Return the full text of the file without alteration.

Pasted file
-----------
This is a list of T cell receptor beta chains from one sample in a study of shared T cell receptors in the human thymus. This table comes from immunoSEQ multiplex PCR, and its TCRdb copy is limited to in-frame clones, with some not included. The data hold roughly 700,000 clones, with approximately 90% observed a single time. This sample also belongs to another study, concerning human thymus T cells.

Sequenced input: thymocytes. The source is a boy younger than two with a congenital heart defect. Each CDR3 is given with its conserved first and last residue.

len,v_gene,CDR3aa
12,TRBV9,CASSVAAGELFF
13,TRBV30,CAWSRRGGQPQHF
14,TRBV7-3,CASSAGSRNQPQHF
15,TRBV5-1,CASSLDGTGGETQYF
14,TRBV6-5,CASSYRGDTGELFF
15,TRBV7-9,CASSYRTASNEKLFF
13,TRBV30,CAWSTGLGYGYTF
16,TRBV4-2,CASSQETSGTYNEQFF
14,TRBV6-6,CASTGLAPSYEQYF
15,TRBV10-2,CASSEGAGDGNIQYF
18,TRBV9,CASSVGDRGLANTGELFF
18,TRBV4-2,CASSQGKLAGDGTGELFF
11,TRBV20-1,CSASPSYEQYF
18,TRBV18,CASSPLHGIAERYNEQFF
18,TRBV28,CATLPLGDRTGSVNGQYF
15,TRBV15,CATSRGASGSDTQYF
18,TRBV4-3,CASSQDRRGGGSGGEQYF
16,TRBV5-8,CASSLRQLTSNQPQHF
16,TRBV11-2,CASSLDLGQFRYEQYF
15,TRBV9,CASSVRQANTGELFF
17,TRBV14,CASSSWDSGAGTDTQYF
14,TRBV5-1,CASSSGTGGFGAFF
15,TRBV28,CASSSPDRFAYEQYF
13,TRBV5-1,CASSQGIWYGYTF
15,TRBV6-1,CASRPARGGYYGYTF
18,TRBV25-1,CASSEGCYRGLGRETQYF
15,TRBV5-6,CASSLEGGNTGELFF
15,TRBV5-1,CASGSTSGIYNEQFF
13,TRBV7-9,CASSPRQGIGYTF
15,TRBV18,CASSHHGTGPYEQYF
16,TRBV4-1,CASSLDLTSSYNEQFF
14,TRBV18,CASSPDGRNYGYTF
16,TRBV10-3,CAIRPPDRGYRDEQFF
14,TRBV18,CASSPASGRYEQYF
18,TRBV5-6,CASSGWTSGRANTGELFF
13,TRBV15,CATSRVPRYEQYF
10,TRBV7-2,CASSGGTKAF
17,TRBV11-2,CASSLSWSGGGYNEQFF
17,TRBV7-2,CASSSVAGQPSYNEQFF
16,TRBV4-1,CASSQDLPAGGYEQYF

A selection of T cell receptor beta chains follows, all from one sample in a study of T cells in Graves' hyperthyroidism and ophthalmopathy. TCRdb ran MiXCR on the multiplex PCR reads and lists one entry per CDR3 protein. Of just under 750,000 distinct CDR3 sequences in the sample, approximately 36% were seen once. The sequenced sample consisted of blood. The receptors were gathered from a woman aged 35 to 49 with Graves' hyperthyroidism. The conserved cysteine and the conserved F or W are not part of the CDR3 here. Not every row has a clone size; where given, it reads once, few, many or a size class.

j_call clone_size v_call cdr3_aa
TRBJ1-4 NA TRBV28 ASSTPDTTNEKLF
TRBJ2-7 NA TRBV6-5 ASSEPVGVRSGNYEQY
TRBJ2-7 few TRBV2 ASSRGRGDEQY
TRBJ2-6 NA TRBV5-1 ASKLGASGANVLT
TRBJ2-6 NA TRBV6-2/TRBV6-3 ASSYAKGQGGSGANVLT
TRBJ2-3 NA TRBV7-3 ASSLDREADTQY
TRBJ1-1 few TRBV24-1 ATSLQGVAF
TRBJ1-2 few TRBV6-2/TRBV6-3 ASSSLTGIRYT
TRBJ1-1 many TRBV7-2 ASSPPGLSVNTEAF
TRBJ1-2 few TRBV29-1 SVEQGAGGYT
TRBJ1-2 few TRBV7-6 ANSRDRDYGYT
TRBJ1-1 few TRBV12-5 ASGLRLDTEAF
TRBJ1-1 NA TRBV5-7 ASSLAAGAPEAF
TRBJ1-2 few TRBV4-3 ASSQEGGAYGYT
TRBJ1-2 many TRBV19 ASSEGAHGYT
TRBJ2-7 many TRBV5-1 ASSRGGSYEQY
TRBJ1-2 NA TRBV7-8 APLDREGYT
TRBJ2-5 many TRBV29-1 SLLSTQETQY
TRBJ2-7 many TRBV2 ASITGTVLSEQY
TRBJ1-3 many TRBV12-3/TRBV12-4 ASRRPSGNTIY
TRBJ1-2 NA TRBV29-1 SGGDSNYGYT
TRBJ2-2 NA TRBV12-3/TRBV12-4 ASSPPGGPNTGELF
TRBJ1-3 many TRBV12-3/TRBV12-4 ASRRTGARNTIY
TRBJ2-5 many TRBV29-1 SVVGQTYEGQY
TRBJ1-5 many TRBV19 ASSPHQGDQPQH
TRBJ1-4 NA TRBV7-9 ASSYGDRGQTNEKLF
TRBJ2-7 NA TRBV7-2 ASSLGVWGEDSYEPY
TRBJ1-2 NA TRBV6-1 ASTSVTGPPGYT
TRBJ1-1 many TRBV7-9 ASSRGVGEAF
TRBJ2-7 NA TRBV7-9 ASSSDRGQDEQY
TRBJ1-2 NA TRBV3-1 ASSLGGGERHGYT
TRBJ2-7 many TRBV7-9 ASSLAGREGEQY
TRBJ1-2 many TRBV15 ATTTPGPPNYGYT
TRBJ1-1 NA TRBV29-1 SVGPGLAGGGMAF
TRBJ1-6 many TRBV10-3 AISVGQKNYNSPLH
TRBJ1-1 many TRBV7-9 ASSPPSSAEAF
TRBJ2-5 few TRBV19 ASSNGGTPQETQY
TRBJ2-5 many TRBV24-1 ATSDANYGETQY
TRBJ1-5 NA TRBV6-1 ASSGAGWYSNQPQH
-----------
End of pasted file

This is a list of T cell receptor beta chains from one sample in a study of shared T cell receptors in the human thymus. This table comes from immunoSEQ multiplex PCR, and its TCRdb copy is limited to in-frame clones, with some not included. The data hold roughly 700,000 clones, with approximately 90% observed a single time. This sample also belongs to another study, concerning human thymus T cells.

Sequenced input: thymocytes. The source is a boy younger than two with a congenital heart defect. Each CDR3 is given with its conserved first and last residue.

len,v_gene,CDR3aa
12,TRBV9,CASSVAAGELFF
13,TRBV30,CAWSRRGGQPQHF
14,TRBV7-3,CASSAGSRNQPQHF
15,TRBV5-1,CASSLDGTGGETQYF
14,TRBV6-5,CASSYRGDTGELFF
15,TRBV7-9,CASSYRTASNEKLFF
13,TRBV30,CAWSTGLGYGYTF
16,TRBV4-2,CASSQETSGTYNEQFF
14,TRBV6-6,CASTGLAPSYEQYF
15,TRBV10-2,CASSEGAGDGNIQYF
18,TRBV9,CASSVGDRGLANTGELFF
18,TRBV4-2,CASSQGKLAGDGTGELFF
11,TRBV20-1,CSASPSYEQYF
18,TRBV18,CASSPLHGIAERYNEQFF
18,TRBV28,CATLPLGDRTGSVNGQYF
15,TRBV15,CATSRGASGSDTQYF
18,TRBV4-3,CASSQDRRGGGSGGEQYF
16,TRBV5-8,CASSLRQLTSNQPQHF
16,TRBV11-2,CASSLDLGQFRYEQYF
15,TRBV9,CASSVRQANTGELFF
17,TRBV14,CASSSWDSGAGTDTQYF
14,TRBV5-1,CASSSGTGGFGAFF
15,TRBV28,CASSSPDRFAYEQYF
13,TRBV5-1,CASSQGIWYGYTF
15,TRBV6-1,CASRPARGGYYGYTF
18,TRBV25-1,CASSEGCYRGLGRETQYF
15,TRBV5-6,CASSLEGGNTGELFF
15,TRBV5-1,CASGSTSGIYNEQFF
13,TRBV7-9,CASSPRQGIGYTF
15,TRBV18,CASSHHGTGPYEQYF
16,TRBV4-1,CASSLDLTSSYNEQFF
14,TRBV18,CASSPDGRNYGYTF
16,TRBV10-3,CAIRPPDRGYRDEQFF
14,TRBV18,CASSPASGRYEQYF
18,TRBV5-6,CASSGWTSGRANTGELFF
13,TRBV15,CATSRVPRYEQYF
10,TRBV7-2,CASSGGTKAF
17,TRBV11-2,CASSLSWSGGGYNEQFF
17,TRBV7-2,CASSSVAGQPSYNEQFF
16,TRBV4-1,CASSQDLPAGGYEQYF

A selection of T cell receptor beta chains follows, all from one sample in a study of T cells in Graves' hyperthyroidism and ophthalmopathy. TCRdb ran MiXCR on the multiplex PCR reads and lists one entry per CDR3 protein. Of just under 750,000 distinct CDR3 sequences in the sample, approximately 36% were seen once. The sequenced sample consisted of blood. The receptors were gathered from a woman aged 35 to 49 with Graves' hyperthyroidism. The conserved cysteine and the conserved F or W are not part of the CDR3 here. Not every row has a clone size; where given, it reads once, few, many or a size class.

j_call clone_size v_call cdr3_aa
TRBJ1-4 NA TRBV28 ASSTPDTTNEKLF
TRBJ2-7 NA TRBV6-5 ASSEPVGVRSGNYEQY
TRBJ2-7 few TRBV2 ASSRGRGDEQY
TRBJ2-6 NA TRBV5-1 ASKLGASGANVLT
TRBJ2-6 NA TRBV6-2/TRBV6-3 ASSYAKGQGGSGANVLT
TRBJ2-3 NA TRBV7-3 ASSLDREADTQY
TRBJ1-1 few TRBV24-1 ATSLQGVAF
TRBJ1-2 few TRBV6-2/TRBV6-3 ASSSLTGIRYT
TRBJ1-1 many TRBV7-2 ASSPPGLSVNTEAF
TRBJ1-2 few TRBV29-1 SVEQGAGGYT
TRBJ1-2 few TRBV7-6 ANSRDRDYGYT
TRBJ1-1 few TRBV12-5 ASGLRLDTEAF
TRBJ1-1 NA TRBV5-7 ASSLAAGAPEAF
TRBJ1-2 few TRBV4-3 ASSQEGGAYGYT
TRBJ1-2 many TRBV19 ASSEGAHGYT
TRBJ2-7 many TRBV5-1 ASSRGGSYEQY
TRBJ1-2 NA TRBV7-8 APLDREGYT
TRBJ2-5 many TRBV29-1 SLLSTQETQY
TRBJ2-7 many TRBV2 ASITGTVLSEQY
TRBJ1-3 many TRBV12-3/TRBV12-4 ASRRPSGNTIY
TRBJ1-2 NA TRBV29-1 SGGDSNYGYT
TRBJ2-2 NA TRBV12-3/TRBV12-4 ASSPPGGPNTGELF
TRBJ1-3 many TRBV12-3/TRBV12-4 ASRRTGARNTIY
TRBJ2-5 many TRBV29-1 SVVGQTYEGQY
TRBJ1-5 many TRBV19 ASSPHQGDQPQH
TRBJ1-4 NA TRBV7-9 ASSYGDRGQTNEKLF
TRBJ2-7 NA TRBV7-2 ASSLGVWGEDSYEPY
TRBJ1-2 NA TRBV6-1 ASTSVTGPPGYT
TRBJ1-1 many TRBV7-9 ASSRGVGEAF
TRBJ2-7 NA TRBV7-9 ASSSDRGQDEQY
TRBJ1-2 NA TRBV3-1 ASSLGGGERHGYT
TRBJ2-7 many TRBV7-9 ASSLAGREGEQY
TRBJ1-2 many TRBV15 ATTTPGPPNYGYT
TRBJ1-1 NA TRBV29-1 SVGPGLAGGGMAF
TRBJ1-6 many TRBV10-3 AISVGQKNYNSPLH
TRBJ1-1 many TRBV7-9 ASSPPSSAEAF
TRBJ2-5 few TRBV19 ASSNGGTPQETQY
TRBJ2-5 many TRBV24-1 ATSDANYGETQY
TRBJ1-5 NA TRBV6-1 ASSGAGWYSNQPQH